Cleveland State

16,959

16,607

-2.1%

959

930

-3.0%

Kent State

40,782

39,367

-3.5%

Akron

23,152

22,104

-4.5%

NEOMED

fall. The university has seen some success in growing enrollment by offering more online options for its programs, like its MBA and counseling programs, said Mark Seymour, vice president for enrollment and financial aid. While overall enrollment at Ursuline College in Pepper Pike declined slightly to 1,124 this fall, some of its programs saw strong growth. Its Second Degree Accelerated Program in nursing showed an increase of 86%, from 35 students last fall to 65 this fall. The 15-month program, which lets students with a bachelor’s degree in any field earn a bachelor’s degree in nursing, started in 2004, said Patricia Sharpnack, dean of the Breen School of Nursing. A similar program, the Master Apprenticeship Program, which allows students with a bachelor’s degree in any field to earn a master’s degree in education in a condensed time, also saw growth from 13 students last year to 20 this year.

MBA

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To place your listing or for more information, please call Lynn Calcaterra at (216) 771-5276 or email lcalcaterra@crain.com

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CRAIN’S CLEVELAND BUSINESS

Source Lunch

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Matt Underwood

Indians broadcaster, SportsTime Ohio Matt Underwood’s entire professional career — 27 years — has been spent covering Cleveland sports teams. Underwood, the Indians’ play-by-play voice on SportsTime Ohio since 2007, has announced Indians games for the last 18 years. ¶ Asked where the 2017 Tribe season ranks on his list of most memorable experiences in the business, Underwood first mentions the 1995, ’97 and 2016 Indians, all of whom lost in the World Series. ¶ “But I think it’s pretty safe to say,” he said, “that when my career is all said and done, I’m going to look back at 2017 as probably one of the most special seasons that I’ve ever been a part of. Because of everything that happened.” ¶ Underwood isn’t calling the Tribe’s playoff games for STO, but he’ll still be traveling with the team and working every contest for the network’s pre- and postgame shows. ¶ “We’re on the inside. It’s just different because we’re not sitting down at the first pitch ready to call the game,” he said. — Kevin Kleps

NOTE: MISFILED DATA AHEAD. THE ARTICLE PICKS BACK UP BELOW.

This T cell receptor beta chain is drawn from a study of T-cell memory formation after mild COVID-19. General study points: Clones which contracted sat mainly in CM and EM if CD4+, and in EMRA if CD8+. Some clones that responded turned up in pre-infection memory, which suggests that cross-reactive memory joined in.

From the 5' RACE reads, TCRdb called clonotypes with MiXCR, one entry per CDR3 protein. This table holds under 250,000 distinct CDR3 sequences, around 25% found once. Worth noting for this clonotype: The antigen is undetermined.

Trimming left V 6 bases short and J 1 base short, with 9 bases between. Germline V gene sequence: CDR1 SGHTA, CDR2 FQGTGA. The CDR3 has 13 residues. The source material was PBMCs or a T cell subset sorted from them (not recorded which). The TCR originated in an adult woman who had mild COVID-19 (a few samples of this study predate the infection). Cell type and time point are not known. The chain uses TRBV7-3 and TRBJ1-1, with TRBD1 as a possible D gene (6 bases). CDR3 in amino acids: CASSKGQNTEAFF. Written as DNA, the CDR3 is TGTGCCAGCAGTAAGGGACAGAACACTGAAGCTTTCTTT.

Five things Offseason project Underwood produced his first documentary this year. The film told the story of Addie Joss, who threw a perfect game for the 1908 Tribe, and debuted on SportsTime Ohio in April.

Favorite restaurant Johnny Mango, of course. Underwood’s wife, Shelley — a member of Crain’s 2014 Women of Note class — opened the Ohio City establishment 21 years ago.

Make no mistake ... While discussing the success of his wife’s restaurant, Matt said, “I had nothing to do with this. I don’t want anybody to think I had a hand in this. This is all her.”

Family of four The Underwoods have two children — Max, a freshman at Baldwin Wallace University (Matt’s alma mater), and Devan, who is a junior at Avon Lake High School.

Broadcast idol growing up The late Curt Gowdy

Lunch spot Johnny Mango World Cafe & Bar 3120 Bridge Avenue, Cleveland 216-575-1919 www.jmango.com

The meal One had the chicken pad Thai with water, and the other had the three-bean vegan chili with water. Both shared the vegan nachos.

The vibe The Ohio City staple has colorful artwork and a relaxed vibe. And if you’re looking for delicious vegetarian or vegan choices, Johnny Mango is quite the spot.

The bill $30.24, plus tip